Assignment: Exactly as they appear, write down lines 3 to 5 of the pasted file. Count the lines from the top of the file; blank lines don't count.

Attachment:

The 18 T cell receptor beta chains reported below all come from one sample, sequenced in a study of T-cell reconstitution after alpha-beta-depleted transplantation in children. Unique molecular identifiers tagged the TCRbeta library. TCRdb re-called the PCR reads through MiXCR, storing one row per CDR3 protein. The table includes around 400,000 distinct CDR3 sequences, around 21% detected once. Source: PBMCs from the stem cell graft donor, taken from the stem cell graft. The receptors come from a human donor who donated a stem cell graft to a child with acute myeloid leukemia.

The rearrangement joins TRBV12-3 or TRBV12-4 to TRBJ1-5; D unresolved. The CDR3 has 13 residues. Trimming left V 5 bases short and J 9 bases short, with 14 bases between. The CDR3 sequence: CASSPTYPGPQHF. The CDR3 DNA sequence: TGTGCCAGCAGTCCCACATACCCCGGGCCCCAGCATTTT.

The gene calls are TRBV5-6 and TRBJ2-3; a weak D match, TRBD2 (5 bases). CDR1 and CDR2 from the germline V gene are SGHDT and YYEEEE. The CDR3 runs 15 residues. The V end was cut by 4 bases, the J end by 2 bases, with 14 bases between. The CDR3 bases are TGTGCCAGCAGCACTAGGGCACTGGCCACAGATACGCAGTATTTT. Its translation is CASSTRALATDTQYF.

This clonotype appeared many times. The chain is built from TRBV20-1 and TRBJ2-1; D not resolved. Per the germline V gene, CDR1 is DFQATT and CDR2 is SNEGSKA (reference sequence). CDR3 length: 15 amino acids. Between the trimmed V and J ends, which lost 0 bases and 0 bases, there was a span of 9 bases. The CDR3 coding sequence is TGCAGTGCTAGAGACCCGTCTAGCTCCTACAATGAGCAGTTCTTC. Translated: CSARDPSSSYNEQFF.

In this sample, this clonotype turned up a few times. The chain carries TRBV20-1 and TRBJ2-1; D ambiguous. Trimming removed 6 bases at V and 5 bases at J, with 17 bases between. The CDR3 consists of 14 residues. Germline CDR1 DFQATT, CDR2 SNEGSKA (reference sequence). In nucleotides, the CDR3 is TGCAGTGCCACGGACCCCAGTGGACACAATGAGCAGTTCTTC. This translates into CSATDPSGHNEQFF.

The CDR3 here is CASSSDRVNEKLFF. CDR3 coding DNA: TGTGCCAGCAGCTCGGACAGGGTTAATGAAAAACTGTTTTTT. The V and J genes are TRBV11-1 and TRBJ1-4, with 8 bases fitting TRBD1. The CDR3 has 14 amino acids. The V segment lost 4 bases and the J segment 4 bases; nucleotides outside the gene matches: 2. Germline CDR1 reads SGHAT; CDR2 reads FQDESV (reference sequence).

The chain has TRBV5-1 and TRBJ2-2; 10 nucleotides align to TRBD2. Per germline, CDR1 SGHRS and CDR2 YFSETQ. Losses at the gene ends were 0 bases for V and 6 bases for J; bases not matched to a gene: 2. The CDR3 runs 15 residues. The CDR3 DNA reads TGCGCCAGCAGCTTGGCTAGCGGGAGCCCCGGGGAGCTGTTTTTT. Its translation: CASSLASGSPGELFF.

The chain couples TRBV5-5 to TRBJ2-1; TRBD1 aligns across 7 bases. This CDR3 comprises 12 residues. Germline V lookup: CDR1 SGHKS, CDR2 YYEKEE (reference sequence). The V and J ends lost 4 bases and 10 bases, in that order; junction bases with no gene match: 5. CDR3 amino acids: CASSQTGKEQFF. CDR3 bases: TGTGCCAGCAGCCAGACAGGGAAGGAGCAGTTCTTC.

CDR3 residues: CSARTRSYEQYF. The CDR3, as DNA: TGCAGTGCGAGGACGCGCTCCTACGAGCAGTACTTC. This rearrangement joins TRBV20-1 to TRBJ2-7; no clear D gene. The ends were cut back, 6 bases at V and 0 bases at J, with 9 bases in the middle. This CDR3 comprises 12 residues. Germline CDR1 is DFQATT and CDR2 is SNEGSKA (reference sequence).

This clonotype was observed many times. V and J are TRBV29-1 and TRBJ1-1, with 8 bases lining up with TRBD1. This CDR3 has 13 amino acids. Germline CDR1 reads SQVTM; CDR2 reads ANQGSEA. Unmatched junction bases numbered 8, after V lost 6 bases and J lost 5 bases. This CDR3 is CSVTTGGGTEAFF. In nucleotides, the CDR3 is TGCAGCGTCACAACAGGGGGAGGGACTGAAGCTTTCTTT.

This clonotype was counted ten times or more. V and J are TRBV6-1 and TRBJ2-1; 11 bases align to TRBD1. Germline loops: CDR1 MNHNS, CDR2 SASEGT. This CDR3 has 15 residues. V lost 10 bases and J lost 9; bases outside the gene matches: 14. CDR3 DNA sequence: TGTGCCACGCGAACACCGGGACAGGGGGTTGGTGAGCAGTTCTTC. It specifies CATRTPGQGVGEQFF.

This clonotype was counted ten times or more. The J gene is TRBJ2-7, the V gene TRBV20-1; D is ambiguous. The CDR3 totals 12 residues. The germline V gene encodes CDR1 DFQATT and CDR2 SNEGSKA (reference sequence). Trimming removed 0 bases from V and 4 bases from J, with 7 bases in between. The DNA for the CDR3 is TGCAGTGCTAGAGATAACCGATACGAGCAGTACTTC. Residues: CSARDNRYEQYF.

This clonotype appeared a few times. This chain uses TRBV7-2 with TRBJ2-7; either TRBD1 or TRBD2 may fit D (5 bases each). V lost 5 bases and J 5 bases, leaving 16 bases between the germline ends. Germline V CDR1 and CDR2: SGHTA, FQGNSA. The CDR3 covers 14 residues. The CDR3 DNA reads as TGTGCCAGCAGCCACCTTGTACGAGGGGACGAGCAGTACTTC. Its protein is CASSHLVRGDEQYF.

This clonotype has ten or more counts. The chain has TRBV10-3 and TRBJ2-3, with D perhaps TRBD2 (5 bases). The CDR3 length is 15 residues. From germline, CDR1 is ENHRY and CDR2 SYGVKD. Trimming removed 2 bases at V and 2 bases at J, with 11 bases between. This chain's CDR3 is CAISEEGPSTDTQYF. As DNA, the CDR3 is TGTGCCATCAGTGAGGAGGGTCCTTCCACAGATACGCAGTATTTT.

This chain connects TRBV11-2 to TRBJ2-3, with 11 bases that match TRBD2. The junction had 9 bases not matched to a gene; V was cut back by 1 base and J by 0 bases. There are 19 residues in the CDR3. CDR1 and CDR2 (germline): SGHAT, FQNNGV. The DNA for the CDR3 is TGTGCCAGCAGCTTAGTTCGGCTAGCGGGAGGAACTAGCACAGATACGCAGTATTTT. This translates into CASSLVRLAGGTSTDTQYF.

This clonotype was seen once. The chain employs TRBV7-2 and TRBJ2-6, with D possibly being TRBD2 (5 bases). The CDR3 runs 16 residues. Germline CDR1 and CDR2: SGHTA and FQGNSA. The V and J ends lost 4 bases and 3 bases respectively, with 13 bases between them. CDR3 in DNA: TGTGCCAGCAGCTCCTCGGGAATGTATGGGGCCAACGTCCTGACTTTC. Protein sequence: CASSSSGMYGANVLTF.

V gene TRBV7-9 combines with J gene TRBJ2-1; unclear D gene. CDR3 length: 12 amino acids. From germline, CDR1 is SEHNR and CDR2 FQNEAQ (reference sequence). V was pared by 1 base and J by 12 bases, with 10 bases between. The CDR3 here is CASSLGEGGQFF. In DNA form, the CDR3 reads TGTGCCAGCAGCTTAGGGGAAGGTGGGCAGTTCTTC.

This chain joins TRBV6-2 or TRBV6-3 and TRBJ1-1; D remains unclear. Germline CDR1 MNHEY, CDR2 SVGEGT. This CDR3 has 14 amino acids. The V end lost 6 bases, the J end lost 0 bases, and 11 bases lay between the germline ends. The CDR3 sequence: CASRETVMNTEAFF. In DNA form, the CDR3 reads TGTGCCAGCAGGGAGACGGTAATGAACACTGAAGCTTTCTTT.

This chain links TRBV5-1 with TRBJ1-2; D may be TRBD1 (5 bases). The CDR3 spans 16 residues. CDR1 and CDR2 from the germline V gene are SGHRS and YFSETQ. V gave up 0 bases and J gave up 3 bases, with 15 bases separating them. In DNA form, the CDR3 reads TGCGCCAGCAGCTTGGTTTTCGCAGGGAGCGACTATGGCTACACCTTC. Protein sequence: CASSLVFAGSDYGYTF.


The gene calls are TRBV5-6 and TRBJ2-3; a weak D match, TRBD2 (5 bases). CDR1 and CDR2 from the germline V gene are SGHDT and YYEEEE. The CDR3 runs 15 residues. The V end was cut by 4 bases, the J end by 2 bases, with 14 bases between. The CDR3 bases are TGTGCCAGCAGCACTAGGGCACTGGCCACAGATACGCAGTATTTT. Its translation is CASSTRALATDTQYF.

This clonotype appeared many times. The chain is built from TRBV20-1 and TRBJ2-1; D not resolved. Per the germline V gene, CDR1 is DFQATT and CDR2 is SNEGSKA (reference sequence). CDR3 length: 15 amino acids. Between the trimmed V and J ends, which lost 0 bases and 0 bases, there was a span of 9 bases. The CDR3 coding sequence is TGCAGTGCTAGAGACCCGTCTAGCTCCTACAATGAGCAGTTCTTC. Translated: CSARDPSSSYNEQFF.

In this sample, this clonotype turned up a few times. The chain carries TRBV20-1 and TRBJ2-1; D ambiguous. Trimming removed 6 bases at V and 5 bases at J, with 17 bases between. The CDR3 consists of 14 residues. Germline CDR1 DFQATT, CDR2 SNEGSKA (reference sequence). In nucleotides, the CDR3 is TGCAGTGCCACGGACCCCAGTGGACACAATGAGCAGTTCTTC. This translates into CSATDPSGHNEQFF.